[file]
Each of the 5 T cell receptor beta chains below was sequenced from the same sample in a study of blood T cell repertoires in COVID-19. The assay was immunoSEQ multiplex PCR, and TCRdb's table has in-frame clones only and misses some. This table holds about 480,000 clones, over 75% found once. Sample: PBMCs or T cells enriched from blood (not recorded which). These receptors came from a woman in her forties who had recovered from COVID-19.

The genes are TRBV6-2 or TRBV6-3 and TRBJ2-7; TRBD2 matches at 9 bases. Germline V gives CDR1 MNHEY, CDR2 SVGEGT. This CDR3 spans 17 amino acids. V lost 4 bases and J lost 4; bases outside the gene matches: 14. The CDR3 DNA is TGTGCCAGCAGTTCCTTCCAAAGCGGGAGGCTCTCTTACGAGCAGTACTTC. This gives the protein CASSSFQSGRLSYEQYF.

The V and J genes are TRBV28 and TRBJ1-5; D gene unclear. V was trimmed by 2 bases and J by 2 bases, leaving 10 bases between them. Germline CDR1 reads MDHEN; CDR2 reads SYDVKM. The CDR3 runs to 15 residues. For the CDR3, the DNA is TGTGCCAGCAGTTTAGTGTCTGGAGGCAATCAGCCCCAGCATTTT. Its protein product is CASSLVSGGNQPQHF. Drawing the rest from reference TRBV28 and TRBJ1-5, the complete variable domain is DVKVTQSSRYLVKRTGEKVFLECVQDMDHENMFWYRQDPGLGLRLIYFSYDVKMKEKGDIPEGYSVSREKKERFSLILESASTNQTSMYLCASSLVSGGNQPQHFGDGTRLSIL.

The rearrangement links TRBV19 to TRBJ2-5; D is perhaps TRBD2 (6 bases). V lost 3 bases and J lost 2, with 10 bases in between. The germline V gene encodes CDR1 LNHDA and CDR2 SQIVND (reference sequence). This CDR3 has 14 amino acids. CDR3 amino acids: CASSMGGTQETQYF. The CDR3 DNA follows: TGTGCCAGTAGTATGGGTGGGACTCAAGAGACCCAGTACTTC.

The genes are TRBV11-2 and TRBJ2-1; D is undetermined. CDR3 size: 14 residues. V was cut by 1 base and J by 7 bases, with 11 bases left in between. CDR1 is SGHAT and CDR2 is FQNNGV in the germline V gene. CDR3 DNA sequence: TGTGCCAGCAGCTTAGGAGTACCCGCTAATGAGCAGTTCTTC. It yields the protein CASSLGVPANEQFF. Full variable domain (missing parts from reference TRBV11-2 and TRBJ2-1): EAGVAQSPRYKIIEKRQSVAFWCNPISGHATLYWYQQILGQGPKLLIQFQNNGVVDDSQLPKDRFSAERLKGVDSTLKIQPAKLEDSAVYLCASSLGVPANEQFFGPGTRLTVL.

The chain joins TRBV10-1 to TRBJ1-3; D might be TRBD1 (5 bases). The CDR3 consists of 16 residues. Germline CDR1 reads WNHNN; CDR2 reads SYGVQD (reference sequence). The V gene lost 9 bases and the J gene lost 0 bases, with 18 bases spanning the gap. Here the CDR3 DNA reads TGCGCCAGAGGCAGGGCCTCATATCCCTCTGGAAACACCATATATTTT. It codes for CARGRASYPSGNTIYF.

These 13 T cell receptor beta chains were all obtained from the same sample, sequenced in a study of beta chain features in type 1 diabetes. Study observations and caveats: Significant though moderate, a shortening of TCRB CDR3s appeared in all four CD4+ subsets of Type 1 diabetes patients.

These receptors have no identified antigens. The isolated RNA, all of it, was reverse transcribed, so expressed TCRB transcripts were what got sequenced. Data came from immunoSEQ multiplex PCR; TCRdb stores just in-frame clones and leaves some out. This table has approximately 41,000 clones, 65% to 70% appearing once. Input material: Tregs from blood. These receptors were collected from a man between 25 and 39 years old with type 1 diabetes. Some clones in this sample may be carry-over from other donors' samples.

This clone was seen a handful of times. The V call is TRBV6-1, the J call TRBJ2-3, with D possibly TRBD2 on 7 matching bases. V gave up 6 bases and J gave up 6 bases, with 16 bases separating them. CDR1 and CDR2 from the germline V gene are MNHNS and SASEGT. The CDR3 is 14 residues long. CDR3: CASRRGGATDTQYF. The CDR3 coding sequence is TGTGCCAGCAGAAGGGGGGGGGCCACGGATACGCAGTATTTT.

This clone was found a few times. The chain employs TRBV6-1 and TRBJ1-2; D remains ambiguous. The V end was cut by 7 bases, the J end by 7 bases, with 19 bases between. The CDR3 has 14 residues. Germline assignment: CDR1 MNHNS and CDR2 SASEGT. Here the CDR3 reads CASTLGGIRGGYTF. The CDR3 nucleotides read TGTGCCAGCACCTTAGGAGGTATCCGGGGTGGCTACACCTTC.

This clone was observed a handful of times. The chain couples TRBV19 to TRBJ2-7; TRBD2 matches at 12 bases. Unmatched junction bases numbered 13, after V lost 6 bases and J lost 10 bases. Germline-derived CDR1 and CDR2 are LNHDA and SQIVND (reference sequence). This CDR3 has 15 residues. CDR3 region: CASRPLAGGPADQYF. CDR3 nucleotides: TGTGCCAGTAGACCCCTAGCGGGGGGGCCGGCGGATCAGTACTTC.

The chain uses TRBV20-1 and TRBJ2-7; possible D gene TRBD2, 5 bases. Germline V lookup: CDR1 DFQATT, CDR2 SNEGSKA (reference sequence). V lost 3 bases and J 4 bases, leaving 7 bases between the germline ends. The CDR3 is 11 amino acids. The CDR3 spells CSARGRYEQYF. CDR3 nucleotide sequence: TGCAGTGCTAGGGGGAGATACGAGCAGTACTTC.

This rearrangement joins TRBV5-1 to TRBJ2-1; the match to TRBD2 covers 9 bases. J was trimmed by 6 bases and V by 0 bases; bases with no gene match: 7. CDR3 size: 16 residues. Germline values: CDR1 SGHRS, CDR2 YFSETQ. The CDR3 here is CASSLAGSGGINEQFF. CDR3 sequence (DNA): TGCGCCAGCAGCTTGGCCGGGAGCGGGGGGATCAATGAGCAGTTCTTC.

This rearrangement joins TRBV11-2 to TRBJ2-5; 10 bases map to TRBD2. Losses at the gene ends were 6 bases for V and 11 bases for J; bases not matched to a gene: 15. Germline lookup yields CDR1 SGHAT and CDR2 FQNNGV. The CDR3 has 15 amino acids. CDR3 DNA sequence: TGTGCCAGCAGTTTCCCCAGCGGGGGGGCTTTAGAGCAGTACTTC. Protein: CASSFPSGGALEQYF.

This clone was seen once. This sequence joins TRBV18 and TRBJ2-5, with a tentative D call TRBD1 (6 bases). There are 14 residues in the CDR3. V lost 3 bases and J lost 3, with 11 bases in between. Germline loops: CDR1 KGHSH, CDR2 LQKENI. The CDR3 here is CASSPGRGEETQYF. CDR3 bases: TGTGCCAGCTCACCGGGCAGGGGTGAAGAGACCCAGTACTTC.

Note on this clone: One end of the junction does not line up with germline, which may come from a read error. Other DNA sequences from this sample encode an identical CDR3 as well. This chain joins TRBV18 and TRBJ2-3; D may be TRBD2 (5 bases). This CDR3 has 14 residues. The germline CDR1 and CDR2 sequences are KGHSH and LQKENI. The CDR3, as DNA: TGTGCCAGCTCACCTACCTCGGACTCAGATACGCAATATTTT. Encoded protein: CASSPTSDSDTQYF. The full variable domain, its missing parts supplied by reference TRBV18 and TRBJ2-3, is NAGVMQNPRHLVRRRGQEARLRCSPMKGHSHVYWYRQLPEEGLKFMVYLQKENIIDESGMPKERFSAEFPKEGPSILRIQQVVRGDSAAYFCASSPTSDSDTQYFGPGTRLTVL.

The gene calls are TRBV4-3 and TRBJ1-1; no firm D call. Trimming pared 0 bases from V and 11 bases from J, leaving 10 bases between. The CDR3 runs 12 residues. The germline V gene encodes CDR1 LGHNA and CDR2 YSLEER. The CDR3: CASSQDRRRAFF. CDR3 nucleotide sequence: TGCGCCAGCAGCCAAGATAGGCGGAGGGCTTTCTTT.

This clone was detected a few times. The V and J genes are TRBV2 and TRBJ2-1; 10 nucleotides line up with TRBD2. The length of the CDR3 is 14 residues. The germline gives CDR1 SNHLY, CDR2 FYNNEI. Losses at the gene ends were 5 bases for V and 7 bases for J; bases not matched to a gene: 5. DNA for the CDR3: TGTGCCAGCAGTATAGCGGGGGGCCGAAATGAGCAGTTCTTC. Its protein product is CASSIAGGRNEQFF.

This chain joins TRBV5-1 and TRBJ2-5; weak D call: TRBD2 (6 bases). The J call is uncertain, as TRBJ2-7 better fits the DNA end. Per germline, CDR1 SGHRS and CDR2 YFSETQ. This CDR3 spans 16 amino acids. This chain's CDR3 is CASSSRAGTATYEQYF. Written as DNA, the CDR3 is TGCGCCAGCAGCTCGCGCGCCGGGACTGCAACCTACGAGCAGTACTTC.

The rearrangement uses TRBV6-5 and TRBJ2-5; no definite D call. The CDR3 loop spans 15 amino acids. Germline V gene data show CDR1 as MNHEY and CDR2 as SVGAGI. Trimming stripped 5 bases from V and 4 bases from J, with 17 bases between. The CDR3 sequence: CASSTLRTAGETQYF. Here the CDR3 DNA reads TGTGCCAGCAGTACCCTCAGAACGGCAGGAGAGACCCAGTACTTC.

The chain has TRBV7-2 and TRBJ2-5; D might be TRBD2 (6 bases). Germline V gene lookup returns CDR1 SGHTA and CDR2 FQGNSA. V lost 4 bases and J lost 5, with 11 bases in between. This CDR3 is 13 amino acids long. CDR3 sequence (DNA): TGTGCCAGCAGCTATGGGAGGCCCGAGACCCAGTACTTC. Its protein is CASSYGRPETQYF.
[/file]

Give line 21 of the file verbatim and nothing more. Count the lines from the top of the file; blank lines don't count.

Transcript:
The chain has TRBV7-2 and TRBJ2-5; D might be TRBD2 (6 bases). Germline V gene lookup returns CDR1 SGHTA and CDR2 FQGNSA. V lost 4 bases and J lost 5, with 11 bases in between. This CDR3 is 13 amino acids long. CDR3 sequence (DNA): TGTGCCAGCAGCTATGGGAGGCCCGAGACCCAGTACTTC. Its protein is CASSYGRPETQYF.